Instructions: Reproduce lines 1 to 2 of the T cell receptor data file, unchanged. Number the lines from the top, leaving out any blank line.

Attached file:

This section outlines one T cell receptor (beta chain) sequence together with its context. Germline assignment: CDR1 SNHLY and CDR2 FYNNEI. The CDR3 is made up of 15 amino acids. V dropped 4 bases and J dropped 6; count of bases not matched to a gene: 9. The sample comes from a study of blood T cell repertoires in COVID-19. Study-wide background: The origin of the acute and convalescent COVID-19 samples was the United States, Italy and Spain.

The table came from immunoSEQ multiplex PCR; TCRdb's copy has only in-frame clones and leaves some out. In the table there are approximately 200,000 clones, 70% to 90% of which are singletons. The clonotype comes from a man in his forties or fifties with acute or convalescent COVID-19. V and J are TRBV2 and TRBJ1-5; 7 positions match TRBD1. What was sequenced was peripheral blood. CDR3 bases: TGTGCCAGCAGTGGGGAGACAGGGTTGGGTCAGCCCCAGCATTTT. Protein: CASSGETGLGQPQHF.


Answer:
This section outlines one T cell receptor (beta chain) sequence together with its context. Germline assignment: CDR1 SNHLY and CDR2 FYNNEI. The CDR3 is made up of 15 amino acids. V dropped 4 bases and J dropped 6; count of bases not matched to a gene: 9. The sample comes from a study of blood T cell repertoires in COVID-19. Study-wide background: The origin of the acute and convalescent COVID-19 samples was the United States, Italy and Spain.

The table came from immunoSEQ multiplex PCR; TCRdb's copy has only in-frame clones and leaves some out. In the table there are approximately 200,000 clones, 70% to 90% of which are singletons. The clonotype comes from a man in his forties or fifties with acute or convalescent COVID-19. V and J are TRBV2 and TRBJ1-5; 7 positions match TRBD1. What was sequenced was peripheral blood. CDR3 bases: TGTGCCAGCAGTGGGGAGACAGGGTTGGGTCAGCCCCAGCATTTT. Protein: CASSGETGLGQPQHF.